Will they go after the millions of people driving $50,000 SUV's to the grocery store and paying for their food with food stamps?

    April 11, 2011 10:55 am at 10:55 am |
  2. ThinkAgain

    Just because Republicans don't want to deal with reality, doesn't mean our country should suffer.

    The ONLY way to balance the budget is to raise taxes on those entities (personal and corporate) that can most afford it.

    Here's a starting list:

    1. Raise the top individual income rate from the current 36% to 39% (what it was under Reagan).

    2. Eliminate the $60 BILLION annual subsidy to the oil industry (they are making record profits, I'm sure they'll be fine).

    3. Raise the FICA income limit from the current $106,000 to $250,000 (this will help keep Social Security solvent; with our aging population, this is just common sense).

    4. Change the tax laws so companies like GE that made BILLIONS in profits last year actually pay federal tax. Last year they even got a multi-BILLION dollar refund! (They use infrastructure like roads, bridges, sealanes, police, fire, EMT and expect an educated populace to work for them and buy their products; the least they can do is help PAY for all of this!).

    5. STOP cutting programs that help the most vulnerable among us. That is not only morally wrong, but all you have to do is take a look at the recent unrest in Egypt and elsewhere to see the end result of denying opportunity and a living wage economy to the average citizen.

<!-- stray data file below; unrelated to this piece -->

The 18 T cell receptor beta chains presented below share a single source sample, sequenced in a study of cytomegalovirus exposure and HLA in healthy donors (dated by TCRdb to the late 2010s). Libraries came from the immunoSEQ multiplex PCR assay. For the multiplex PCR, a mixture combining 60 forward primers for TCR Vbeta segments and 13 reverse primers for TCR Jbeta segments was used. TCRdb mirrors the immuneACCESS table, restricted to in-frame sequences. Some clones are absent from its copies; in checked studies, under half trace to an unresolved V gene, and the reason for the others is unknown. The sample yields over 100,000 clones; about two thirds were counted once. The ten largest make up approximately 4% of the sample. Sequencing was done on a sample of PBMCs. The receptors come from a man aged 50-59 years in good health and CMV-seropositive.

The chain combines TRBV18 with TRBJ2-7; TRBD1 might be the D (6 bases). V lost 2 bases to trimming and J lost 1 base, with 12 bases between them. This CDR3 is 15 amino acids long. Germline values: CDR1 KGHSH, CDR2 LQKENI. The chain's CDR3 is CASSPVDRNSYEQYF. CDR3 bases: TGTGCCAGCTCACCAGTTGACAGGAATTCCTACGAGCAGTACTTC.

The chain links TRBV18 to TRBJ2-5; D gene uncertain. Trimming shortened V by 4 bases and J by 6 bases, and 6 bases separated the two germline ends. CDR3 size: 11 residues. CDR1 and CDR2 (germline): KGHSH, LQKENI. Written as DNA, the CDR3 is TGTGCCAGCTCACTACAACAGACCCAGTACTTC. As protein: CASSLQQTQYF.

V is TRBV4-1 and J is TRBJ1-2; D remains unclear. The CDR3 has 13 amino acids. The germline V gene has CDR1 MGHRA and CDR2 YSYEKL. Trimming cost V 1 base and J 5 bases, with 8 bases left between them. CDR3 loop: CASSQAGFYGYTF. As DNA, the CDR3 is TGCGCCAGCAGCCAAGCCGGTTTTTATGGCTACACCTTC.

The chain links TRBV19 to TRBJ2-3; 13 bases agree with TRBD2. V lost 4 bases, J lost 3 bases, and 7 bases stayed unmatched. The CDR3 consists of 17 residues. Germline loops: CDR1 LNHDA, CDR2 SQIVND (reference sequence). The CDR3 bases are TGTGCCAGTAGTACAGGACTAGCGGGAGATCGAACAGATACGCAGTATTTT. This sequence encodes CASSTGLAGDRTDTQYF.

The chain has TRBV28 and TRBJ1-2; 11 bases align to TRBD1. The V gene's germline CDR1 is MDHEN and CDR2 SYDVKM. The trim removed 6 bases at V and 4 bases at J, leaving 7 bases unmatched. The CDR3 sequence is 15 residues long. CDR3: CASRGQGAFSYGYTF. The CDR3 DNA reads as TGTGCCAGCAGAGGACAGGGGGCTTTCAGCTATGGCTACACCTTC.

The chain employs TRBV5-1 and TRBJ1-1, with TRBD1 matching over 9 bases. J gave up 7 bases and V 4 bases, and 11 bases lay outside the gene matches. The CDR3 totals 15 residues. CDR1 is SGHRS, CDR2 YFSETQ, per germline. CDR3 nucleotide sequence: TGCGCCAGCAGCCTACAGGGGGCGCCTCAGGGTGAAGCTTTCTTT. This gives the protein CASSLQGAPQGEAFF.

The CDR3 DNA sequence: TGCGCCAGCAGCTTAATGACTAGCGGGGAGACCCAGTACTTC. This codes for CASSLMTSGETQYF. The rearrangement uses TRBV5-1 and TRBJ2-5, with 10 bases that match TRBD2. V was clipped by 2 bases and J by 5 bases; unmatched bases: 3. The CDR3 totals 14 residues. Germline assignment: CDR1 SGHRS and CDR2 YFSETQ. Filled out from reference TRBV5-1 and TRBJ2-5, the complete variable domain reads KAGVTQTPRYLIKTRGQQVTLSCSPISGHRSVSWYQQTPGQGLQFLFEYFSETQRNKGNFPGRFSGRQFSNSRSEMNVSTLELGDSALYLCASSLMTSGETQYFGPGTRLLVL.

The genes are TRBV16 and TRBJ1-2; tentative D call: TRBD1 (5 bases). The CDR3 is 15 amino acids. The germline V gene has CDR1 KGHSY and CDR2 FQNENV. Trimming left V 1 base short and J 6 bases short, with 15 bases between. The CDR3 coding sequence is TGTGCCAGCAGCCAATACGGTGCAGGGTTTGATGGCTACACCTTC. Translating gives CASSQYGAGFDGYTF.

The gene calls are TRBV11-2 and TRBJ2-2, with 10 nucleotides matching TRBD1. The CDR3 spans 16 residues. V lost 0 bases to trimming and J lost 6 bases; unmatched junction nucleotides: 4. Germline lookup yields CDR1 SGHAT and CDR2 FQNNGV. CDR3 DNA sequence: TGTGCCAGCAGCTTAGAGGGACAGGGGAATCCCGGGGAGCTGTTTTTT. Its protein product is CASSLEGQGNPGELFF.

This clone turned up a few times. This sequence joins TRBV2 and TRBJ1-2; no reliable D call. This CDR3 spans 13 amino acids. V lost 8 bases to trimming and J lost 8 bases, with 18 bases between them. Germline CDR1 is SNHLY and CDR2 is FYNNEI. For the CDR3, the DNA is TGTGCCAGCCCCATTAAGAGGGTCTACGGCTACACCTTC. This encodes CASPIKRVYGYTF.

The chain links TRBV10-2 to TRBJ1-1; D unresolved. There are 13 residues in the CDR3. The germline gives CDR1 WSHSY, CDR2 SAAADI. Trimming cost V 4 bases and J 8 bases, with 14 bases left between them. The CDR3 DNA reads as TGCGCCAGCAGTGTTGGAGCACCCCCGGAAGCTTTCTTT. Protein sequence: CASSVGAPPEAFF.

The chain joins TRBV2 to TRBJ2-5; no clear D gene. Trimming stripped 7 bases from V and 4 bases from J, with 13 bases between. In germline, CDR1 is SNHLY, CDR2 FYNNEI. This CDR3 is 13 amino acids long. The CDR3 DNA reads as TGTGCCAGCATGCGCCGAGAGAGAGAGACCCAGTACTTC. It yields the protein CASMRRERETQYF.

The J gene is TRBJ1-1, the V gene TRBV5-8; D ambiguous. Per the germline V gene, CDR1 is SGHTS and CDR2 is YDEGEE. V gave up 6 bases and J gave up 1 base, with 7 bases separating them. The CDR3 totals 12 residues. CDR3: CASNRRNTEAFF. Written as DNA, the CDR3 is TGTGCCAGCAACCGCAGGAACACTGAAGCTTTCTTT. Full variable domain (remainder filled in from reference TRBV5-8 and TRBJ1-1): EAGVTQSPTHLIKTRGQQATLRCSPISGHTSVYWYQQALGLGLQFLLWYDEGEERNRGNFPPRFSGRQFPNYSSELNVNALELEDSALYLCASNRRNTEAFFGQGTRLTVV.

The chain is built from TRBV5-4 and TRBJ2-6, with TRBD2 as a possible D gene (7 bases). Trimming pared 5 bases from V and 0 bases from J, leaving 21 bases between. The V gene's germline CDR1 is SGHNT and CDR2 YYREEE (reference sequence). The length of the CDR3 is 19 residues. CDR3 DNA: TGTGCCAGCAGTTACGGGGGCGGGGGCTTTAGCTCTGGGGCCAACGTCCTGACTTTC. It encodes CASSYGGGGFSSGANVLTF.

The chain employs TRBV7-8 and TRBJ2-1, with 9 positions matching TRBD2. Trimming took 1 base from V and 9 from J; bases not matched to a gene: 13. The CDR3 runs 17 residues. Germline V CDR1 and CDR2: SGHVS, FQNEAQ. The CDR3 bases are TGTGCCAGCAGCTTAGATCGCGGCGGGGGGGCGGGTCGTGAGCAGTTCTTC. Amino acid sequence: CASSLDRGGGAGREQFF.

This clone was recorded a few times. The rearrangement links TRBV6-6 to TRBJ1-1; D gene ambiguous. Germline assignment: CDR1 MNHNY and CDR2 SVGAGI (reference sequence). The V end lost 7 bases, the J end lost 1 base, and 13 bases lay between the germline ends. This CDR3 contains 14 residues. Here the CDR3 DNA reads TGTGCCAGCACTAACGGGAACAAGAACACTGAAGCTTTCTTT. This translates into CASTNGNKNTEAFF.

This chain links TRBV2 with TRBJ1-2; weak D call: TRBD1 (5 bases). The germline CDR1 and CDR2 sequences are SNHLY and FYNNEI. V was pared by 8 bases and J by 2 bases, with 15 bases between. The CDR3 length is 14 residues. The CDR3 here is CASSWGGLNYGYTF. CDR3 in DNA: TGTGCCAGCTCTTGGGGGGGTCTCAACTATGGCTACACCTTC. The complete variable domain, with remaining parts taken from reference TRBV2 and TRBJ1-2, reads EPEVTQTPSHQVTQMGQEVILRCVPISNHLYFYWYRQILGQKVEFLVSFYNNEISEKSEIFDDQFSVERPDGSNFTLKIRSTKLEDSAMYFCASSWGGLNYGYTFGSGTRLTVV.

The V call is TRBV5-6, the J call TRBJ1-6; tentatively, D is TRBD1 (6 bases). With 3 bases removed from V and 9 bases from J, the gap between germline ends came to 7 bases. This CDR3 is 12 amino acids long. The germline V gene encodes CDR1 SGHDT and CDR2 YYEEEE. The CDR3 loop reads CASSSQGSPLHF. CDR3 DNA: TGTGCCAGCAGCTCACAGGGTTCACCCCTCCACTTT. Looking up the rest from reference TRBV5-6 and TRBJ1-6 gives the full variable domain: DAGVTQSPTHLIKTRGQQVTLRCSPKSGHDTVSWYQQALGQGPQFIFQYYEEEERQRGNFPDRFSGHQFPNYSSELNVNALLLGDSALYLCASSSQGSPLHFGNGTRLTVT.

April 11, 2011 11:02 am at 11:02 am |
  3. ThinkAgain

    Ronald Reagan cut taxes on the wealthy and increased military spending, saying that "trickle-down" economics (give the wealthy enough money and at some point it trickles/tinkles down on the rest of us) would create a balanced budget.

    GHW Bush referred to this as "voodoo economics," citing the obvious fact that when you cut revenue and raise spending, you end up with deficits.

    Well, what do you know: That's exactly what happened. Under Reagan, our debt-to-GDP ratio hit 50%. And Reagan accepted this reality and RAISED TAXES (including a large tax increase on business in 1982, higher payroll taxes enacted in 1983 and higher energy taxes in 1984). He raised taxes a TOTAL OF 9 TIMES DURING HIS PRESIDENCY.

    Conservatives need to start dealing with reality like their sainted Reagan did – AND SUPPORT INCREASING REVENUE BY RAISING TAXES!

    April 11, 2011 11:07 am at 11:07 am |
  4. annie s

    Thank you Rep. Clyburn. Now, please convince the American people that we should not achieve budget cuts and deficit reduction solely on the backs of women, the poor and the middle class. The Republicans want to bring us back to their failed reverse Robin Hood policies of taking from everyone else to give to the wealthy and corporations.

    April 11, 2011 11:08 am at 11:08 am |
  5. AZ DEM

    The republicans have done nothing to create jobs while they have been in Congress even though this was one of their main pledges in the 2010 mid-terms. They are showing everyone exactly who they are fighting for and if you aren't as wealthy as many of them are then ITS NOT YOU. As long as the unemployment rate stays where it is and President Obama continues to portray to the American people that he is the voice of reason between the two parties he should be sitting pretty nice come 2012.